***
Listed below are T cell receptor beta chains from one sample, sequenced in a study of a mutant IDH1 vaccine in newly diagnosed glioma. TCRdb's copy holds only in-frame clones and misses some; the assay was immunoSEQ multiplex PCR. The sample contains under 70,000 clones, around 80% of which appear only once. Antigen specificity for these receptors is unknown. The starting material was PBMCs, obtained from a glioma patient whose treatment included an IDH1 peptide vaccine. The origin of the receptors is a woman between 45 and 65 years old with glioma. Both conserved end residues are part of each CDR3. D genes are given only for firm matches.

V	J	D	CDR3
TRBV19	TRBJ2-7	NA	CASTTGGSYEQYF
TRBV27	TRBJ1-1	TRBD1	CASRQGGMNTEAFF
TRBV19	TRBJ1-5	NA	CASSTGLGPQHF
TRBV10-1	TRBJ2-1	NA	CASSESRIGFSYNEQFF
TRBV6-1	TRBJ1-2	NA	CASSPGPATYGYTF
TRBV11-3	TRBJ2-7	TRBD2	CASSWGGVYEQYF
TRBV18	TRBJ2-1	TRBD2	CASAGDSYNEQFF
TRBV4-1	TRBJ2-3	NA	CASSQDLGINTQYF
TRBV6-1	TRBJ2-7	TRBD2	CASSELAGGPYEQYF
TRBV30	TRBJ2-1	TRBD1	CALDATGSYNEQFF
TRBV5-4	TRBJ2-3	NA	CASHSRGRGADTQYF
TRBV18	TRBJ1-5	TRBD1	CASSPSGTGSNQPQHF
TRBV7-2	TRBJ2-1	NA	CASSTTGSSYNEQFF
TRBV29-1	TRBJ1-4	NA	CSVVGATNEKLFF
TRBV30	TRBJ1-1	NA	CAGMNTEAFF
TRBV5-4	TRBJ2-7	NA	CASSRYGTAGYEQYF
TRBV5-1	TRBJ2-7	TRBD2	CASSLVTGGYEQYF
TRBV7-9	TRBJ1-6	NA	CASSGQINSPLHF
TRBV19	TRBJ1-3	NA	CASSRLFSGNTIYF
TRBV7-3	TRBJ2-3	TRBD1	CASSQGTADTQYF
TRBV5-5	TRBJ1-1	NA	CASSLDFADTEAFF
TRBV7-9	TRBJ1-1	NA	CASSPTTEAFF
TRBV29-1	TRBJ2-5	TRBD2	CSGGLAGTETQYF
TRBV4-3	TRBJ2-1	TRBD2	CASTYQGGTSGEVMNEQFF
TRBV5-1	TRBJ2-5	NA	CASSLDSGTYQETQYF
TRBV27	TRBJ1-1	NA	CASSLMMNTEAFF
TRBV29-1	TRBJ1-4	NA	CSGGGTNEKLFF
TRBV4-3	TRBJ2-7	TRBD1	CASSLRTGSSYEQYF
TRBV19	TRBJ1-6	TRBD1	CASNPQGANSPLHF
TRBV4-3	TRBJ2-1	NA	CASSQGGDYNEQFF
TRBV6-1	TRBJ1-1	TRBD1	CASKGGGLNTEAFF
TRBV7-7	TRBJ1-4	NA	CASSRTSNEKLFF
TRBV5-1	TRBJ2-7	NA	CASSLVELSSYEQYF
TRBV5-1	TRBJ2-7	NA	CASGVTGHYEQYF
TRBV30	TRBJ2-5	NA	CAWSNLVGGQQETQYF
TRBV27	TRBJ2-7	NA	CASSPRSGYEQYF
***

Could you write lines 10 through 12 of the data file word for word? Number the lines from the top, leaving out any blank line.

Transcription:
TRBV4-1	TRBJ2-3	NA	CASSQDLGINTQYF
TRBV6-1	TRBJ2-7	TRBD2	CASSELAGGPYEQYF
TRBV30	TRBJ2-1	TRBD1	CALDATGSYNEQFF